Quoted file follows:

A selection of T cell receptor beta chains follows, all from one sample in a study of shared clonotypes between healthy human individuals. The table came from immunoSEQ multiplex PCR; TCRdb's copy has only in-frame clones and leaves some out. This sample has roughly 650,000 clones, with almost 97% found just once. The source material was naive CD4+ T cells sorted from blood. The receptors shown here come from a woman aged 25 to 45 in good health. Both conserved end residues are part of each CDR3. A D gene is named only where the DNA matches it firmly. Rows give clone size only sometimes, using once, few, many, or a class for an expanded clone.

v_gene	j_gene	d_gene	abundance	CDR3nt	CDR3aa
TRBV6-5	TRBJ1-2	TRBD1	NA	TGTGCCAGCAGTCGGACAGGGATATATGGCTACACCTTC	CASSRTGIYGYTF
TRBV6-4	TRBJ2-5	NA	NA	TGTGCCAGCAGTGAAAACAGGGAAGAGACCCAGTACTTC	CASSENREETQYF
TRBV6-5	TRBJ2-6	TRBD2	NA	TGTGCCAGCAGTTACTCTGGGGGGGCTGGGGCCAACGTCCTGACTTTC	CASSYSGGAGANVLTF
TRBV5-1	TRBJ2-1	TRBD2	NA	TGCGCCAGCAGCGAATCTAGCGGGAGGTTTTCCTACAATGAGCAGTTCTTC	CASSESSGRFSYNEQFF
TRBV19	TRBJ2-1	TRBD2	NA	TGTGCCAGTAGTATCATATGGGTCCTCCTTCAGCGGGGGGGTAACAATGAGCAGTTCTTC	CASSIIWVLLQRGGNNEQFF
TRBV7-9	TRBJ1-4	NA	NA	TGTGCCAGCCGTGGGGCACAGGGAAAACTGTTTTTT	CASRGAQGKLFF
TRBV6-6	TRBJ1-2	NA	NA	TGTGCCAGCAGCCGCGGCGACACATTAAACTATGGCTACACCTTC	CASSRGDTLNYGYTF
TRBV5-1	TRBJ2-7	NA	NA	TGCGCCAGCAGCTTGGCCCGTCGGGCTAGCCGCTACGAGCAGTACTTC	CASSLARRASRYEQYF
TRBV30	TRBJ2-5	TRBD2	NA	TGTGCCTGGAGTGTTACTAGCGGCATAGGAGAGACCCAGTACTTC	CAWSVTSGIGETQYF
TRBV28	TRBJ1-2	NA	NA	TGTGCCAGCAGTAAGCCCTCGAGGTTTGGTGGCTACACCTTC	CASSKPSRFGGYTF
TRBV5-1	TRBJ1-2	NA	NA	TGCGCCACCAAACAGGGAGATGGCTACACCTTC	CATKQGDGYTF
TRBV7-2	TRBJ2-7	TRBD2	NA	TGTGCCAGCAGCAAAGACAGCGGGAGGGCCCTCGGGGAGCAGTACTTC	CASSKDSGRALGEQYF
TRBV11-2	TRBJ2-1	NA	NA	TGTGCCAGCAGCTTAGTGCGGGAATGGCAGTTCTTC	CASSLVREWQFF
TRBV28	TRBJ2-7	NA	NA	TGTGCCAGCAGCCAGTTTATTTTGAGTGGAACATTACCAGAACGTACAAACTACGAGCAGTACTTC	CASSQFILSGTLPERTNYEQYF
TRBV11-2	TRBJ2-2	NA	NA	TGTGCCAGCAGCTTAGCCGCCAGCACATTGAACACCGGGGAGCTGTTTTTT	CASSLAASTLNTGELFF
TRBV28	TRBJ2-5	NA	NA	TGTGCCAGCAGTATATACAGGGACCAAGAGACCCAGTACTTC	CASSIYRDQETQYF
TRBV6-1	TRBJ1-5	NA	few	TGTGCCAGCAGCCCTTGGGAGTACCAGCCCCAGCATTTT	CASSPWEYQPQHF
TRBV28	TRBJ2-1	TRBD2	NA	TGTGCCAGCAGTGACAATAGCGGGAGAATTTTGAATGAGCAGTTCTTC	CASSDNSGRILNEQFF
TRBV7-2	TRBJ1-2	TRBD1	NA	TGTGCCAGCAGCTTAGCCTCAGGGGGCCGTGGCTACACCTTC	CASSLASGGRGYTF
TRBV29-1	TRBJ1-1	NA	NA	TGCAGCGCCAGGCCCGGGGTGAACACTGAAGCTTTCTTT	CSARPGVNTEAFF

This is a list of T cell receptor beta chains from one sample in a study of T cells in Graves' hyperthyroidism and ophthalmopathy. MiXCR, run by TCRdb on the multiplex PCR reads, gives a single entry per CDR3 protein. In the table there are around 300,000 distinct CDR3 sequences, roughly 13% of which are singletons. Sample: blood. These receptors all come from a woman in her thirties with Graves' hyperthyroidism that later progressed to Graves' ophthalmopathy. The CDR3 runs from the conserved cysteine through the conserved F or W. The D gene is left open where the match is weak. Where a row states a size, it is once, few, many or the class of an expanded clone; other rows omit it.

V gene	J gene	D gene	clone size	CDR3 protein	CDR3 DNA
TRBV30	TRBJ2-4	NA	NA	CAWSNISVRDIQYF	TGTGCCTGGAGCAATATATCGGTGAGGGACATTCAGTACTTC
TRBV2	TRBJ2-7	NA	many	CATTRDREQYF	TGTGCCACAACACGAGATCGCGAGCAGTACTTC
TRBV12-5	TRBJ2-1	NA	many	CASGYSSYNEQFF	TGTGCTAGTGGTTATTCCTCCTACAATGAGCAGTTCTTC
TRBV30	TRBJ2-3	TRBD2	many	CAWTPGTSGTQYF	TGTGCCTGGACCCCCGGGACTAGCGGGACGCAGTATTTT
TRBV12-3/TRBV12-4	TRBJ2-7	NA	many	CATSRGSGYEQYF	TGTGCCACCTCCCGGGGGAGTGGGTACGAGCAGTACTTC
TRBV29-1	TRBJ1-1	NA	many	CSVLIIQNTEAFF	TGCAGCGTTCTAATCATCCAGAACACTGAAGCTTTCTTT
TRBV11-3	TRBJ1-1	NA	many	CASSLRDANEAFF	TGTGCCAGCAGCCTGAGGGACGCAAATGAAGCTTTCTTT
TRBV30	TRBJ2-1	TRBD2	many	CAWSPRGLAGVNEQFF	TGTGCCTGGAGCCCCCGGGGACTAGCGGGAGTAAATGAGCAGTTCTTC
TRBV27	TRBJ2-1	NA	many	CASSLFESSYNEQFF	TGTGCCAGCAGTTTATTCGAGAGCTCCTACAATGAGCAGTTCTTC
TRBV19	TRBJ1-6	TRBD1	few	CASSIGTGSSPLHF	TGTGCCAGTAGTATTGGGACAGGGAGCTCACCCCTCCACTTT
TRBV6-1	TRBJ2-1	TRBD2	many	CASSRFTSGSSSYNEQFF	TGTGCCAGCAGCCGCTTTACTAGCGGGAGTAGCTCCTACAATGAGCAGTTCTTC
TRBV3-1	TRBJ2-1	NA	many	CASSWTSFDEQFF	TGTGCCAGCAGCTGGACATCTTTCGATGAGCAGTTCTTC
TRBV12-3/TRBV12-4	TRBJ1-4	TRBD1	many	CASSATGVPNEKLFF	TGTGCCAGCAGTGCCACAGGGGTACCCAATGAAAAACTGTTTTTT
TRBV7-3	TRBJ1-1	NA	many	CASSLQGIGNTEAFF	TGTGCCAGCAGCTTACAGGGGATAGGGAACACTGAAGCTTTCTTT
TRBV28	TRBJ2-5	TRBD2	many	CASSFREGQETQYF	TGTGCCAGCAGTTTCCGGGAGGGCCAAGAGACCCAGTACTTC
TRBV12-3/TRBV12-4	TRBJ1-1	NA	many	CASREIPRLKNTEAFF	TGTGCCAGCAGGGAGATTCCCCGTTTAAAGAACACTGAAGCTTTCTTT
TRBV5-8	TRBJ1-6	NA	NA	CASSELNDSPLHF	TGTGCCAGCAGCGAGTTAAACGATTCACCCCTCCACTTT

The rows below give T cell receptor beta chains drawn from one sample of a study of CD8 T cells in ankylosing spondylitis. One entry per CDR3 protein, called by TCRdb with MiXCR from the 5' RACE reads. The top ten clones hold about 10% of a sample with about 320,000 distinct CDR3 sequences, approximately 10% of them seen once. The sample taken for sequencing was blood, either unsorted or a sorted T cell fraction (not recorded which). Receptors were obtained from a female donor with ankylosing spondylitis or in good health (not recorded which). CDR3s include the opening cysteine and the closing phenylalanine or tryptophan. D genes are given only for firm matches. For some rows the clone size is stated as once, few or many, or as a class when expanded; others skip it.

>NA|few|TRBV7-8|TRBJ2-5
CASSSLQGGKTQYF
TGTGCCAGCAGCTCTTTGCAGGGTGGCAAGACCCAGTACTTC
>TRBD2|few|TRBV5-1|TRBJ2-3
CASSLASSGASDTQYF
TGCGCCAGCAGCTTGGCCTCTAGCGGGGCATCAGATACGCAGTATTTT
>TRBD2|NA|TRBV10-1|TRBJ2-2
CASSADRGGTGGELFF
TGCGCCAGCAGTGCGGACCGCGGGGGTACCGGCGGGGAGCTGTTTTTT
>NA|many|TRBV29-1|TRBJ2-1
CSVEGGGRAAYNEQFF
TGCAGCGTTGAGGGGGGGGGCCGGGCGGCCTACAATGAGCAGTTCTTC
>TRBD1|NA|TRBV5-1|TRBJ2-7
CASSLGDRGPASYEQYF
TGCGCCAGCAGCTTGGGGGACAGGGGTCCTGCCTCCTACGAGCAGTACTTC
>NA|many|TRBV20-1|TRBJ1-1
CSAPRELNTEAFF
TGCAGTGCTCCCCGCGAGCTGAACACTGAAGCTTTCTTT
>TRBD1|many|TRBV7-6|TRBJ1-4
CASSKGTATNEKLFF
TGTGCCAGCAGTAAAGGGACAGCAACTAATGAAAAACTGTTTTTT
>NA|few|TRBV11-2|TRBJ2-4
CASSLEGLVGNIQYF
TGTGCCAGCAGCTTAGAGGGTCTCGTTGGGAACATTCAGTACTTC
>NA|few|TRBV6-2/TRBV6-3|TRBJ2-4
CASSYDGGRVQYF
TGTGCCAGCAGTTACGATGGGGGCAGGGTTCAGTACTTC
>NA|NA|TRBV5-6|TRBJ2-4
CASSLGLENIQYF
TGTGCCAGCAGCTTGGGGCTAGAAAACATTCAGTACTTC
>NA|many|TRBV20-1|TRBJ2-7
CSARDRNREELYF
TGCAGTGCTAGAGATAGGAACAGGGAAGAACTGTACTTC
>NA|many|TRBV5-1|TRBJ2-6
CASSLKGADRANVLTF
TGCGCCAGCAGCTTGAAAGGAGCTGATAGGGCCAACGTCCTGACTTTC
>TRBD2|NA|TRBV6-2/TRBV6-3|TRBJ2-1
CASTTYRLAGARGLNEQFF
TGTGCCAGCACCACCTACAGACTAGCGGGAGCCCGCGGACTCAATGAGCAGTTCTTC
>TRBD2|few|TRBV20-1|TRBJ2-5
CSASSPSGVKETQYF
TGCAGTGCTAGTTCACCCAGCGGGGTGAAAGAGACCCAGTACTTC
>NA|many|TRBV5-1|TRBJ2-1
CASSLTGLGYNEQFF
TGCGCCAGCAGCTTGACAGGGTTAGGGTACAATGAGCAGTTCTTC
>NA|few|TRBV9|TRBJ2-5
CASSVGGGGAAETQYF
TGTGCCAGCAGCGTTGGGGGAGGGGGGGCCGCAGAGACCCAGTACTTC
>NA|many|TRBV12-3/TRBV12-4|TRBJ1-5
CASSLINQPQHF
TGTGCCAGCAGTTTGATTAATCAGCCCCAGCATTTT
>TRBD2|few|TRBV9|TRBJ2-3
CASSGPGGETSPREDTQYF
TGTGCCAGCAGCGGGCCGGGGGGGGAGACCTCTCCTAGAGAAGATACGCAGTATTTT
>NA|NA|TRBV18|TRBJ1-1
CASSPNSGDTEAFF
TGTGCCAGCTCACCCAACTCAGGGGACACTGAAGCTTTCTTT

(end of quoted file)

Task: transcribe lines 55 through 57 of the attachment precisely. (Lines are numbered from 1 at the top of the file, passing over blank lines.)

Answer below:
>TRBD1|NA|TRBV5-1|TRBJ2-7
CASSLGDRGPASYEQYF
TGCGCCAGCAGCTTGGGGGACAGGGGTCCTGCCTCCTACGAGCAGTACTTC